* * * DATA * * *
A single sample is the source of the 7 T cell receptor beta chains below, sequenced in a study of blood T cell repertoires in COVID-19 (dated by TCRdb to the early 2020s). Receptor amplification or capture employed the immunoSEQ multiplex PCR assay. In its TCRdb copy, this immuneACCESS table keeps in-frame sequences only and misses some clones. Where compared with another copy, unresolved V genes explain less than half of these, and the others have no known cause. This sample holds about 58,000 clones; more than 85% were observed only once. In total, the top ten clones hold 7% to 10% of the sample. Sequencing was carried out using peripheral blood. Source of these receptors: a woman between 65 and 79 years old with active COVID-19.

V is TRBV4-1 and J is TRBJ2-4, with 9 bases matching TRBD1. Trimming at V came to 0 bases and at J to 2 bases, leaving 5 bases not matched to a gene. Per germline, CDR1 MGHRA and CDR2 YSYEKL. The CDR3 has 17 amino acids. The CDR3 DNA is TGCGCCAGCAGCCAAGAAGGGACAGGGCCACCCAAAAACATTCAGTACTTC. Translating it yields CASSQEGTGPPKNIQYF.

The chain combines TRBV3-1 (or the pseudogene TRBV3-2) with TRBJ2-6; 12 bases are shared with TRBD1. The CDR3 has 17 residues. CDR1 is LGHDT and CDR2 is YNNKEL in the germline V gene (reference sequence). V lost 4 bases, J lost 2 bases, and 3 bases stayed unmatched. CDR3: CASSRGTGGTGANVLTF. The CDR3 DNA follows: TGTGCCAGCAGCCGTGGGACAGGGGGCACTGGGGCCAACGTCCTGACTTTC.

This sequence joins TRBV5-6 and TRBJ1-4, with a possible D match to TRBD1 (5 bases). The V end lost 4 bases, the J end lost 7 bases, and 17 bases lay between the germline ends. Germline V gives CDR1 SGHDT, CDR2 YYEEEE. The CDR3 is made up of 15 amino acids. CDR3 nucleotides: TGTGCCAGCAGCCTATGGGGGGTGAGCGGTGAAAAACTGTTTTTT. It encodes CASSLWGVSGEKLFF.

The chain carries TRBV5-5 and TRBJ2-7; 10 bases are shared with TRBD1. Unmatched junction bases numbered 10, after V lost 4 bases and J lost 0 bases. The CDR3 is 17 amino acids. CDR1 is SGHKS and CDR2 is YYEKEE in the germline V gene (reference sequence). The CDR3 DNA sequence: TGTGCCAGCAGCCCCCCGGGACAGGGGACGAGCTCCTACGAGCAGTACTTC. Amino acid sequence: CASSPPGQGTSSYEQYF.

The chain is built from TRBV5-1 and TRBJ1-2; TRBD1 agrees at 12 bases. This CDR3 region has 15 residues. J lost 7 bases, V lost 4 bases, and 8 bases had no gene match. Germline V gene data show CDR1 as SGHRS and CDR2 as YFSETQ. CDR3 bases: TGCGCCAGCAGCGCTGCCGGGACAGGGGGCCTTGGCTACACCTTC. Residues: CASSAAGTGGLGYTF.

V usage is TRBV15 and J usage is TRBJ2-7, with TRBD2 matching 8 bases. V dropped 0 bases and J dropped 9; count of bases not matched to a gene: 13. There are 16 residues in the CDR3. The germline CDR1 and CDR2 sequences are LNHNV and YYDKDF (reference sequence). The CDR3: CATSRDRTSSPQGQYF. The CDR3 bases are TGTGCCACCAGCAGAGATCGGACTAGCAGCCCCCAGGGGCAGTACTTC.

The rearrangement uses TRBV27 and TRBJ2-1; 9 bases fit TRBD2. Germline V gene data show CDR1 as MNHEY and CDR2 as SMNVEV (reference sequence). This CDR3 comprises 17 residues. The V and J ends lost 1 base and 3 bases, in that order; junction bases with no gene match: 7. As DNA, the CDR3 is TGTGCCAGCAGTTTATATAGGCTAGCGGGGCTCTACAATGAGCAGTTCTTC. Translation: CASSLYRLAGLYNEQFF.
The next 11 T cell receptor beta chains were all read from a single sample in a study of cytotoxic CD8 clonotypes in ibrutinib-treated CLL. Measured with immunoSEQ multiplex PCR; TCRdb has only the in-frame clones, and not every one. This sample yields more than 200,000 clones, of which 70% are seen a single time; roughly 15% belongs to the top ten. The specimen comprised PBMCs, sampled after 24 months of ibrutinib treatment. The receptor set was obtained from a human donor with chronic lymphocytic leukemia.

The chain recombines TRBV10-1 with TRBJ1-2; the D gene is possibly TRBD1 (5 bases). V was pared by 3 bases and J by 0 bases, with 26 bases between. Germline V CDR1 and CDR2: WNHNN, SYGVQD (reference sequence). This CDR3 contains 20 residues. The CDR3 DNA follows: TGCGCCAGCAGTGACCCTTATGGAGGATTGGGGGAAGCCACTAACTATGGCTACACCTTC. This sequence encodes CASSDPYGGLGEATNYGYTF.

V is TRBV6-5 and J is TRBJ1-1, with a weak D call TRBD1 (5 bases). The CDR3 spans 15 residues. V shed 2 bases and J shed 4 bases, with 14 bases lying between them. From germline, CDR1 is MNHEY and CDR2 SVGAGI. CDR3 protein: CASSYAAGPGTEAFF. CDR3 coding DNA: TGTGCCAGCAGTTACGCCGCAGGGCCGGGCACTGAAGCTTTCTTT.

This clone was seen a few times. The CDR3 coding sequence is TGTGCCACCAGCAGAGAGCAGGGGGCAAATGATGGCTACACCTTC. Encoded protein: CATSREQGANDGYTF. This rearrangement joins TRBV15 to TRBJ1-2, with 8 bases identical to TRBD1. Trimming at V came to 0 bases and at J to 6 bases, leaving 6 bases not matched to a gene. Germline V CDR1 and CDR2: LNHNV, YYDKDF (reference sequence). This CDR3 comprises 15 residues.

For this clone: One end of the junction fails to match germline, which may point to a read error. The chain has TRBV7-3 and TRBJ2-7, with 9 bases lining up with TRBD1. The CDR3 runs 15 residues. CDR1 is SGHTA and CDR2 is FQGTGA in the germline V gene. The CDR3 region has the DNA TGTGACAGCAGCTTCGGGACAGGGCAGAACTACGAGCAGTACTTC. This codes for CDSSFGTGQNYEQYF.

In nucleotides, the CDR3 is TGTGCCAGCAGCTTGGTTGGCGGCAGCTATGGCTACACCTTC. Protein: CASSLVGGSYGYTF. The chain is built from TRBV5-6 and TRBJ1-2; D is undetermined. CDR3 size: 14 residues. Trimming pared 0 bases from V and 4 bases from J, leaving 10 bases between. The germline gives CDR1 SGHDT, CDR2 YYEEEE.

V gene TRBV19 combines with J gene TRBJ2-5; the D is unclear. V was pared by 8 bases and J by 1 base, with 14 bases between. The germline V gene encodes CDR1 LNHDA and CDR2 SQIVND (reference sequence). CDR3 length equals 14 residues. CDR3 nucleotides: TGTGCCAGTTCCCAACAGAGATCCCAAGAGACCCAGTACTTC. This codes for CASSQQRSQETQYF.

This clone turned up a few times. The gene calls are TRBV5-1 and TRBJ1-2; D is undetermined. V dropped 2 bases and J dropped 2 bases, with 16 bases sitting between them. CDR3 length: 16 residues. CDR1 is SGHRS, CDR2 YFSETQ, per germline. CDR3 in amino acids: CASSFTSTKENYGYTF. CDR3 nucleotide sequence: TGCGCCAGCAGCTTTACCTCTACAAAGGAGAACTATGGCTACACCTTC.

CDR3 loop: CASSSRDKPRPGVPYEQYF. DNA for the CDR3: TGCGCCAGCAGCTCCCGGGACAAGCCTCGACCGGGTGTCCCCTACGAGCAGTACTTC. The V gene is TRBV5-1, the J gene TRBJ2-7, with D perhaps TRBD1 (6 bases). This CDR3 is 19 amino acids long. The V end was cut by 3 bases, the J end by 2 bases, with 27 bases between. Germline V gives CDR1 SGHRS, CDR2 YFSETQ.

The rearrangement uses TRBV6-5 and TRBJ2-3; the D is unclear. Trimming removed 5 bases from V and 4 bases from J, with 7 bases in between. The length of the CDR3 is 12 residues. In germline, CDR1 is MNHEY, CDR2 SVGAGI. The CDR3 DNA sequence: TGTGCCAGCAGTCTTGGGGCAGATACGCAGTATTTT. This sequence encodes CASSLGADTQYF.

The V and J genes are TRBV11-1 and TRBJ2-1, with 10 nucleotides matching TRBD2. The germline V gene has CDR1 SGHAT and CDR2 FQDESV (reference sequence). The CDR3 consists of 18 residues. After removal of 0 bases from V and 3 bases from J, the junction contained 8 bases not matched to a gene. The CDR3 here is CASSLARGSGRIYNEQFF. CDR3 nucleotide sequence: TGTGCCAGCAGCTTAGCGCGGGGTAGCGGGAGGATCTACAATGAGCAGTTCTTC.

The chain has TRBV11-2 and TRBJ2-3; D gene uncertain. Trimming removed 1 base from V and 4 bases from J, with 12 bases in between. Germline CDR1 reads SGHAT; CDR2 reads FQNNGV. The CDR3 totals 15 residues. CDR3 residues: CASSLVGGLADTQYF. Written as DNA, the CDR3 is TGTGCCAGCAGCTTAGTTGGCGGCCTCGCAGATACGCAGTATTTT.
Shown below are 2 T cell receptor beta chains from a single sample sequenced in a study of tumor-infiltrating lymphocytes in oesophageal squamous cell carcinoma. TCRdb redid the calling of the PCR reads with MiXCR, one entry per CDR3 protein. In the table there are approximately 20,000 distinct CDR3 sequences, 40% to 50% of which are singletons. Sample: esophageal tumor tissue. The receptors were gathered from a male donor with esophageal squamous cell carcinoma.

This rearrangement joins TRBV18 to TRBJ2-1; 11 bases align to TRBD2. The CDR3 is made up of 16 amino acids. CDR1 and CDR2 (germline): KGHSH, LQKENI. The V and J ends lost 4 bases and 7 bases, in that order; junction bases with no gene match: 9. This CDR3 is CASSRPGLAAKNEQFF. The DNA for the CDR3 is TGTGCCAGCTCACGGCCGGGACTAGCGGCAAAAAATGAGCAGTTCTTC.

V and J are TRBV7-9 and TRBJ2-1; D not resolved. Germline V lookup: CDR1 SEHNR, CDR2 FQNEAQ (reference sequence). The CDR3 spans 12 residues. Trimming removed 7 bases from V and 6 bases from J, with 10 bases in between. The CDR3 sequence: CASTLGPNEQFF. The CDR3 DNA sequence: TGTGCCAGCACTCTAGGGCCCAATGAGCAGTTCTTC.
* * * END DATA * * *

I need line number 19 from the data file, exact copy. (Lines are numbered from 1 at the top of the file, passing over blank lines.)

The V and J genes are TRBV11-1 and TRBJ2-1, with 10 nucleotides matching TRBD2. The germline V gene has CDR1 SGHAT and CDR2 FQDESV (reference sequence). The CDR3 consists of 18 residues. After removal of 0 bases from V and 3 bases from J, the junction contained 8 bases not matched to a gene. The CDR3 here is CASSLARGSGRIYNEQFF. CDR3 nucleotide sequence: TGTGCCAGCAGCTTAGCGCGGGGTAGCGGGAGGATCTACAATGAGCAGTTCTTC.